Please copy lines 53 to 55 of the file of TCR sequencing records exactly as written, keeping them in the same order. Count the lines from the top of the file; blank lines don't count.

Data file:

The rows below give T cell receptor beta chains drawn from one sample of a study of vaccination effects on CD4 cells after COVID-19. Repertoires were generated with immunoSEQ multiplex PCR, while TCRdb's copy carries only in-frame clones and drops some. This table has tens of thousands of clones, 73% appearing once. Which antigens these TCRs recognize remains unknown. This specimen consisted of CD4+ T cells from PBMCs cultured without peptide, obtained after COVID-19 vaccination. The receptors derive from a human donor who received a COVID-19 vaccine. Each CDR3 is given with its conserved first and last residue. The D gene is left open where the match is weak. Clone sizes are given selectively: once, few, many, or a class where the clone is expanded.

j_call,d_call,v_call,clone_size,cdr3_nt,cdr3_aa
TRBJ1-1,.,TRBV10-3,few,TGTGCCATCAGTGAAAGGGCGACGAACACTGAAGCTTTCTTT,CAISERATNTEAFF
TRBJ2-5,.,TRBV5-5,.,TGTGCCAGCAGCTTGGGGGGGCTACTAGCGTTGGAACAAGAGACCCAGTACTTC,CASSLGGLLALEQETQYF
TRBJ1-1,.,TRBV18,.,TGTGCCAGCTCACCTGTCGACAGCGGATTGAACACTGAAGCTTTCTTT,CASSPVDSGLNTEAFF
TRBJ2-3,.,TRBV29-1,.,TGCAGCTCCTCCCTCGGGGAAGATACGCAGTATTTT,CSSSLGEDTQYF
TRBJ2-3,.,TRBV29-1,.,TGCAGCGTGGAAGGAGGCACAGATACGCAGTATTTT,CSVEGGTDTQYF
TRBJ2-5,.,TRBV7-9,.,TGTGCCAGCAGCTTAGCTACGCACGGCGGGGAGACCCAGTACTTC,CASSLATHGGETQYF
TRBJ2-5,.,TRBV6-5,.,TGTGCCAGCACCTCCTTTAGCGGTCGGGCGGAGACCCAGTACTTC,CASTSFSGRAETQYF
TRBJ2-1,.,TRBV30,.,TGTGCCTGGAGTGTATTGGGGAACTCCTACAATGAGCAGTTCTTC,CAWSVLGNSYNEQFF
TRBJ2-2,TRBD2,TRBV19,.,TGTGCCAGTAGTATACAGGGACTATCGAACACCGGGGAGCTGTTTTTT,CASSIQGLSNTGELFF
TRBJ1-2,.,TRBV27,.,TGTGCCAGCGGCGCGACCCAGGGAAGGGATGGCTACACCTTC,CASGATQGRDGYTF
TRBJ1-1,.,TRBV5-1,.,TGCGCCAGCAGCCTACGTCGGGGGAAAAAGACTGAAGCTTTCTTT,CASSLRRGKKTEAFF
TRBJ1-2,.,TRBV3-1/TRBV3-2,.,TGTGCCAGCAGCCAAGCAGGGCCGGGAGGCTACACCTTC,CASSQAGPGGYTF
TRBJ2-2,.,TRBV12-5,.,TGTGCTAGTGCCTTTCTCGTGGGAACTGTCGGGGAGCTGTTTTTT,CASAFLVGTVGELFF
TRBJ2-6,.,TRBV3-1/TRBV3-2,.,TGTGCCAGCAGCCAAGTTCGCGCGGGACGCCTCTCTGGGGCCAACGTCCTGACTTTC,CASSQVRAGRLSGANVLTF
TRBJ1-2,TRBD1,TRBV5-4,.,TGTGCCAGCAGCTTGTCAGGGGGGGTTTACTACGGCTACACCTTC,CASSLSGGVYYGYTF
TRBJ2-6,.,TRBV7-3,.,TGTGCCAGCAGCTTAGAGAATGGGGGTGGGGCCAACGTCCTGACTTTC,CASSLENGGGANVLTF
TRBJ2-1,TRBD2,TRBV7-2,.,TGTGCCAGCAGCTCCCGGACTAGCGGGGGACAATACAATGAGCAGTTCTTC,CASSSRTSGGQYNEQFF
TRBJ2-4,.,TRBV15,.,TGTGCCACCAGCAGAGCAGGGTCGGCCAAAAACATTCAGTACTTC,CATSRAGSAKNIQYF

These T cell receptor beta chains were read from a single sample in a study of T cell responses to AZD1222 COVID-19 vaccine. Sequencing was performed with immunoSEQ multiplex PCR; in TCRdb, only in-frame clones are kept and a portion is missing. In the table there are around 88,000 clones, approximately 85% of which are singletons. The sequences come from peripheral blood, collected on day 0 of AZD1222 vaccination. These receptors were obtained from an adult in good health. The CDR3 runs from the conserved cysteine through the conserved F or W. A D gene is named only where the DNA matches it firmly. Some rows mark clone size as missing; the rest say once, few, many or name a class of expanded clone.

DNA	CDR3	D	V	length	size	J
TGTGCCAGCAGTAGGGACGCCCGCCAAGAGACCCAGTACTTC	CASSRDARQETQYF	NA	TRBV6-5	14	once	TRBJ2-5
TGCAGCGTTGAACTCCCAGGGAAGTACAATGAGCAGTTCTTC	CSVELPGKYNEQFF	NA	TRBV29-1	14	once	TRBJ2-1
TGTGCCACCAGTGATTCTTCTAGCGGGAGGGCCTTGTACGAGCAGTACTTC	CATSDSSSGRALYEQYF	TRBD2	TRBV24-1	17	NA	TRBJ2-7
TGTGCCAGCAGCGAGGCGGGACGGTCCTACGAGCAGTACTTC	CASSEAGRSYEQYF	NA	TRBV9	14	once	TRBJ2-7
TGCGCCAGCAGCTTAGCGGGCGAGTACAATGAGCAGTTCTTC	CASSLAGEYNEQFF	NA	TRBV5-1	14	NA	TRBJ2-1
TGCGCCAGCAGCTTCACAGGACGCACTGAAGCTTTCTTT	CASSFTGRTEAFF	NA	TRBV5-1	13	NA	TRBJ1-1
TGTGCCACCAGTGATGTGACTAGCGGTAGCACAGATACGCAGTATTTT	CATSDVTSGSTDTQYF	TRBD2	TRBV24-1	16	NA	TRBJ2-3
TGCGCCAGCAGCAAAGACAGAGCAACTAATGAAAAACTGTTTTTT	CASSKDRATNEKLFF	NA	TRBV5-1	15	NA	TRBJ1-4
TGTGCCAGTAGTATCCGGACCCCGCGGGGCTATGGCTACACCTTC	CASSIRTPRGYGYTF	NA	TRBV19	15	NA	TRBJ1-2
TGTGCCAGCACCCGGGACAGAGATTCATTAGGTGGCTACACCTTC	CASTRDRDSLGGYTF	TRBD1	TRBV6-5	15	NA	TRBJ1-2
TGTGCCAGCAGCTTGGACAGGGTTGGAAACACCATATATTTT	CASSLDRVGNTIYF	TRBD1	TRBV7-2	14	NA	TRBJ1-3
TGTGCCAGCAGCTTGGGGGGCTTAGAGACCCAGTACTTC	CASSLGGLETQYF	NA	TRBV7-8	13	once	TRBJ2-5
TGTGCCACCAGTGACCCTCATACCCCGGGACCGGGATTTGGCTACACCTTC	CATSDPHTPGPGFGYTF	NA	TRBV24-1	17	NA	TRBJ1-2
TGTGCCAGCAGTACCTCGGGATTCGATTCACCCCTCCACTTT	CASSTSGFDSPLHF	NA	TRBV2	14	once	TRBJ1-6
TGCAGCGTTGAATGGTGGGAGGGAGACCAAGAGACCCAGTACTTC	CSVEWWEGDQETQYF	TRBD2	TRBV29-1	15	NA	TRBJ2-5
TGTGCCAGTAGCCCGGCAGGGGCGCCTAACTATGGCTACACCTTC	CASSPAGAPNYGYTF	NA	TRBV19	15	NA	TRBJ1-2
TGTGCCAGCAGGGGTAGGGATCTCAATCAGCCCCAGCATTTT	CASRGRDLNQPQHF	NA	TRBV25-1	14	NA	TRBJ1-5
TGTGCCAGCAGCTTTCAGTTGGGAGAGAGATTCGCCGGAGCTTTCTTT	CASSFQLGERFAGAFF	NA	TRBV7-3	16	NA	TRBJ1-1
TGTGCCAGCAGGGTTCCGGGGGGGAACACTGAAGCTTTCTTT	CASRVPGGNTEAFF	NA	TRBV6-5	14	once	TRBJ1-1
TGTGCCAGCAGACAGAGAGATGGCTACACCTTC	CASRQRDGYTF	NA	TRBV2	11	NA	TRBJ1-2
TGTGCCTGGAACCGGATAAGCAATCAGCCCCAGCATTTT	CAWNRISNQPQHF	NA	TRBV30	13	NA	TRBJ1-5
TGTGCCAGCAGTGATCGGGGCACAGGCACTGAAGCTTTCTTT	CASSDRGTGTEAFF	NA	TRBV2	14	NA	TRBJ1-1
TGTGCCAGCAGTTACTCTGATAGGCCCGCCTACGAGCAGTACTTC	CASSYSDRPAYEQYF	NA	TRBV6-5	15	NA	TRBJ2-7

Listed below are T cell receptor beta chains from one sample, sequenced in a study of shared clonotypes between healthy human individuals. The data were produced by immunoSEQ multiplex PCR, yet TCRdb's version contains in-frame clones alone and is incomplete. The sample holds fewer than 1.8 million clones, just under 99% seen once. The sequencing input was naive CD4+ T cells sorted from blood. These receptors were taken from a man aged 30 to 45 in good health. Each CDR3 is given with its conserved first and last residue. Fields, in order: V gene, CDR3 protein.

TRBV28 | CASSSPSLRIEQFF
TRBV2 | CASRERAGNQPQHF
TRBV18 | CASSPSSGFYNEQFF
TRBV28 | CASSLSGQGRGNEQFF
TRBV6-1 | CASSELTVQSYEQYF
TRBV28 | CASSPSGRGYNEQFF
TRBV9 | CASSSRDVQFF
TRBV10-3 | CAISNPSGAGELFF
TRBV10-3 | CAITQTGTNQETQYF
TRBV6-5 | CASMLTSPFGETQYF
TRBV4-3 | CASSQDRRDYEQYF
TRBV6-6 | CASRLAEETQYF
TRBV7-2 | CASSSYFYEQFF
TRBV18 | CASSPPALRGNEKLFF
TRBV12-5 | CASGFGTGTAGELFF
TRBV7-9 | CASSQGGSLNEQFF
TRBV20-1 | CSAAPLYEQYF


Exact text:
TRBV9 | CASSSRDVQFF
TRBV10-3 | CAISNPSGAGELFF
TRBV10-3 | CAITQTGTNQETQYF